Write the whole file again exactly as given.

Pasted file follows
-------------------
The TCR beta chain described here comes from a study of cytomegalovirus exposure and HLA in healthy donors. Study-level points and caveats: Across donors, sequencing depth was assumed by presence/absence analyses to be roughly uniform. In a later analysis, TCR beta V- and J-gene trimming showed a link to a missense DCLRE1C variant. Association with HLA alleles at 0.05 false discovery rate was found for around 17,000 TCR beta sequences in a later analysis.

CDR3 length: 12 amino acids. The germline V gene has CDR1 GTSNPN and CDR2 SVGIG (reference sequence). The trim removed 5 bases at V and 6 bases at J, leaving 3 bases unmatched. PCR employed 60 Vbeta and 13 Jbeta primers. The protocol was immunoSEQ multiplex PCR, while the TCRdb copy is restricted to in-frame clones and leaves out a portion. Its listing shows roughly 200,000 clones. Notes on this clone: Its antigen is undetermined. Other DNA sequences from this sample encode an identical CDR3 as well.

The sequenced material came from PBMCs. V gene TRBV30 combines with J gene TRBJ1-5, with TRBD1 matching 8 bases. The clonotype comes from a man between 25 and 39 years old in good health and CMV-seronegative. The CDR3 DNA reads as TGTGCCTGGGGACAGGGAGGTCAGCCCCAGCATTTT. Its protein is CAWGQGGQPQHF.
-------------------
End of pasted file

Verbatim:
The TCR beta chain described here comes from a study of cytomegalovirus exposure and HLA in healthy donors. Study-level points and caveats: Across donors, sequencing depth was assumed by presence/absence analyses to be roughly uniform. In a later analysis, TCR beta V- and J-gene trimming showed a link to a missense DCLRE1C variant. Association with HLA alleles at 0.05 false discovery rate was found for around 17,000 TCR beta sequences in a later analysis.

CDR3 length: 12 amino acids. The germline V gene has CDR1 GTSNPN and CDR2 SVGIG (reference sequence). The trim removed 5 bases at V and 6 bases at J, leaving 3 bases unmatched. PCR employed 60 Vbeta and 13 Jbeta primers. The protocol was immunoSEQ multiplex PCR, while the TCRdb copy is restricted to in-frame clones and leaves out a portion. Its listing shows roughly 200,000 clones. Notes on this clone: Its antigen is undetermined. Other DNA sequences from this sample encode an identical CDR3 as well.

The sequenced material came from PBMCs. V gene TRBV30 combines with J gene TRBJ1-5, with TRBD1 matching 8 bases. The clonotype comes from a man between 25 and 39 years old in good health and CMV-seronegative. The CDR3 DNA reads as TGTGCCTGGGGACAGGGAGGTCAGCCCCAGCATTTT. Its protein is CAWGQGGQPQHF.